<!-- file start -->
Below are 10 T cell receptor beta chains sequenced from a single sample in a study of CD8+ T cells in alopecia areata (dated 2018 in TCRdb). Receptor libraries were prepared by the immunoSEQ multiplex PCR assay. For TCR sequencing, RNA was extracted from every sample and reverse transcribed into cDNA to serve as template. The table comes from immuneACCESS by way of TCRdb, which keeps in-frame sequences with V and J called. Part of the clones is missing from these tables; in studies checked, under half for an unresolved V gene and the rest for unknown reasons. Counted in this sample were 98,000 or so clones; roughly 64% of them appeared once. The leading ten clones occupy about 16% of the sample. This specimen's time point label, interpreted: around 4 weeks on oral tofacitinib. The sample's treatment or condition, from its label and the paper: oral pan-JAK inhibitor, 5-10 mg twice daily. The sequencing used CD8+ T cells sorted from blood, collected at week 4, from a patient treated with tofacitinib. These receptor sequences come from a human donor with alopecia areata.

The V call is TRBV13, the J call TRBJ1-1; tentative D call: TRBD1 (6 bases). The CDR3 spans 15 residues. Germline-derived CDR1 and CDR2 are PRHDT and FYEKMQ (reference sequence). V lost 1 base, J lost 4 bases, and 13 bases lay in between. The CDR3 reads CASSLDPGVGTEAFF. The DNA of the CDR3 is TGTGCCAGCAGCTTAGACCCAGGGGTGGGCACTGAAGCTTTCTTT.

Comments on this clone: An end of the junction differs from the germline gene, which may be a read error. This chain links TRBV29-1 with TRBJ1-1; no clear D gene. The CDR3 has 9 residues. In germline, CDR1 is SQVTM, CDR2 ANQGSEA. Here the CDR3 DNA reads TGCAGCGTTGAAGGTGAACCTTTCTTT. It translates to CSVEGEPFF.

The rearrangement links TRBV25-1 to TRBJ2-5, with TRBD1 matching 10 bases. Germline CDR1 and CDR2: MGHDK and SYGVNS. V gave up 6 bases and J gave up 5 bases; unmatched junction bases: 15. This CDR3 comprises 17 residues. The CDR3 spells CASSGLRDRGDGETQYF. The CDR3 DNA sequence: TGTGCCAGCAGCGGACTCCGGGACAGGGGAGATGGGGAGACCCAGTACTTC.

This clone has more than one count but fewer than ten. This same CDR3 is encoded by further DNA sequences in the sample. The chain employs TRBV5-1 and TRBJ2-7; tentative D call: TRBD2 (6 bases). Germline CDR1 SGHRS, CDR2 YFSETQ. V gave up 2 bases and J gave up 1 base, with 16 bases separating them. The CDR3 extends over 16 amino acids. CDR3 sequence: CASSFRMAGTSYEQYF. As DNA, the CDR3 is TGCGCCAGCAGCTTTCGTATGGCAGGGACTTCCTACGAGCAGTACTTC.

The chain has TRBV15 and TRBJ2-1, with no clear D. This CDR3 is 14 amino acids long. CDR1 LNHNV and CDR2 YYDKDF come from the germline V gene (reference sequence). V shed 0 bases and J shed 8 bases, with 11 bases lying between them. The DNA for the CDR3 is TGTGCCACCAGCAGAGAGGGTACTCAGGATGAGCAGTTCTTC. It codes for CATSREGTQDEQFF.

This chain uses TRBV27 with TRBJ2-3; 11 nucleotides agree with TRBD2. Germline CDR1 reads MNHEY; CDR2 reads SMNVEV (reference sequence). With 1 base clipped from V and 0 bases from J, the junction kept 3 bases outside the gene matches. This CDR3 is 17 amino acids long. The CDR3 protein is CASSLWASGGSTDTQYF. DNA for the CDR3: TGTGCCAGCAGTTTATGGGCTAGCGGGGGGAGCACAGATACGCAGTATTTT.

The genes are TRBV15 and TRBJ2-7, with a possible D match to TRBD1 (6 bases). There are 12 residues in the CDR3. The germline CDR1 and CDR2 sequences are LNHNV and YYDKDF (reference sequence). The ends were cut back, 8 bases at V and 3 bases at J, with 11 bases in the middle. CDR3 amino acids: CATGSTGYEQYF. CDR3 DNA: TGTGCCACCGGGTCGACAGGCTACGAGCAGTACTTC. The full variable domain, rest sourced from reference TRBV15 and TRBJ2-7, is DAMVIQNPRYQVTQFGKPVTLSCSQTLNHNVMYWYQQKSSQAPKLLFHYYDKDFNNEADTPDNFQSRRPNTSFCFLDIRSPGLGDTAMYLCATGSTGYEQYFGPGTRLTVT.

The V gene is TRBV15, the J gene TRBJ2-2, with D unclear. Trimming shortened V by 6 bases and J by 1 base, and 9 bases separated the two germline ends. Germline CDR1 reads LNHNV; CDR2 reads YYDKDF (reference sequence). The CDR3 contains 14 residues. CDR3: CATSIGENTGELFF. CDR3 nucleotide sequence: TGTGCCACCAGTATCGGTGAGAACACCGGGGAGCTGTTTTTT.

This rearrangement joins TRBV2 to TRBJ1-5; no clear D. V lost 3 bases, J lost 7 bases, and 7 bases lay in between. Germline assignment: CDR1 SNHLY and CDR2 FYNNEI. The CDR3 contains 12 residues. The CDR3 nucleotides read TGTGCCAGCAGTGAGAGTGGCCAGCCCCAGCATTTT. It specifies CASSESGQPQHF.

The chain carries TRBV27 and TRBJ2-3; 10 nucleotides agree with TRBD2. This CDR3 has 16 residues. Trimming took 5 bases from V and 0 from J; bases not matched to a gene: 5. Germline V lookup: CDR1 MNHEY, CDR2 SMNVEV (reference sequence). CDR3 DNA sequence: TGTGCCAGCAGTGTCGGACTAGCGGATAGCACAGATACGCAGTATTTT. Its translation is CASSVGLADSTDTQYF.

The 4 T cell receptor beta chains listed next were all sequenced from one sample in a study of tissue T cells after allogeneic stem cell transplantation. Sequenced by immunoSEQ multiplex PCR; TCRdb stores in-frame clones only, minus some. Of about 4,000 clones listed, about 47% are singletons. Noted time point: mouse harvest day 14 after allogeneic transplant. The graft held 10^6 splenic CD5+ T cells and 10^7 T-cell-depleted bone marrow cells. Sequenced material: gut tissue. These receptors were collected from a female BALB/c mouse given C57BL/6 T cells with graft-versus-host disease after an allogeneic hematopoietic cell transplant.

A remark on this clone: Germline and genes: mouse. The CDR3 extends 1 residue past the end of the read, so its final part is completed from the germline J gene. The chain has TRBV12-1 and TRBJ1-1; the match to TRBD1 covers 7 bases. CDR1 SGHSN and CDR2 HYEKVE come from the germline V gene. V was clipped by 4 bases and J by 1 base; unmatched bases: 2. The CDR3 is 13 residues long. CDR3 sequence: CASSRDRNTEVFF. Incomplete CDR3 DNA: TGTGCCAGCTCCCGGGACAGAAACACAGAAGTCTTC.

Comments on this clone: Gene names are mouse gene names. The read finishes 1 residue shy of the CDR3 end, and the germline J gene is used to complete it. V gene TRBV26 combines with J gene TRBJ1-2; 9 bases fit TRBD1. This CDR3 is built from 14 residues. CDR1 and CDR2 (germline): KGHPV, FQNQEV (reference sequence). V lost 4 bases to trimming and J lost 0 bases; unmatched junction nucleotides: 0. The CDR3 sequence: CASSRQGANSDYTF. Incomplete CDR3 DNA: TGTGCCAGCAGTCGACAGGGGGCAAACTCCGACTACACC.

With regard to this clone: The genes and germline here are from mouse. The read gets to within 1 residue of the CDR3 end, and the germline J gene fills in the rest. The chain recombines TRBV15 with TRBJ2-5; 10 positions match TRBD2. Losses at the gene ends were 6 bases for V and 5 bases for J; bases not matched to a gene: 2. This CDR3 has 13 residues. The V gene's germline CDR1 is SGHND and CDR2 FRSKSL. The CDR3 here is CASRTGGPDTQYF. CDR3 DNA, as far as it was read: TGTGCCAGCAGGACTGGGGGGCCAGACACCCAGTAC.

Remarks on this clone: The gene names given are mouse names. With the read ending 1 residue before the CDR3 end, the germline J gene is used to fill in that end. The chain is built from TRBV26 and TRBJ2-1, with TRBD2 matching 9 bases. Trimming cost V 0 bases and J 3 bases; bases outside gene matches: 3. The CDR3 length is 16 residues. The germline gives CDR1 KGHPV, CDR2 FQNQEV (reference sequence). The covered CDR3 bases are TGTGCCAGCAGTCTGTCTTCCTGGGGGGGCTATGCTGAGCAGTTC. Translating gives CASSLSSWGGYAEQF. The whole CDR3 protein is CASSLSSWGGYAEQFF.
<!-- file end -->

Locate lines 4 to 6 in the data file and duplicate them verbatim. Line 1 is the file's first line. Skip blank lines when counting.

The rearrangement links TRBV25-1 to TRBJ2-5, with TRBD1 matching 10 bases. Germline CDR1 and CDR2: MGHDK and SYGVNS. V gave up 6 bases and J gave up 5 bases; unmatched junction bases: 15. This CDR3 comprises 17 residues. The CDR3 spells CASSGLRDRGDGETQYF. The CDR3 DNA sequence: TGTGCCAGCAGCGGACTCCGGGACAGGGGAGATGGGGAGACCCAGTACTTC.

This clone has more than one count but fewer than ten. This same CDR3 is encoded by further DNA sequences in the sample. The chain employs TRBV5-1 and TRBJ2-7; tentative D call: TRBD2 (6 bases). Germline CDR1 SGHRS, CDR2 YFSETQ. V gave up 2 bases and J gave up 1 base, with 16 bases separating them. The CDR3 extends over 16 amino acids. CDR3 sequence: CASSFRMAGTSYEQYF. As DNA, the CDR3 is TGCGCCAGCAGCTTTCGTATGGCAGGGACTTCCTACGAGCAGTACTTC.

The chain has TRBV15 and TRBJ2-1, with no clear D. This CDR3 is 14 amino acids long. CDR1 LNHNV and CDR2 YYDKDF come from the germline V gene (reference sequence). V shed 0 bases and J shed 8 bases, with 11 bases lying between them. The DNA for the CDR3 is TGTGCCACCAGCAGAGAGGGTACTCAGGATGAGCAGTTCTTC. It codes for CATSREGTQDEQFF.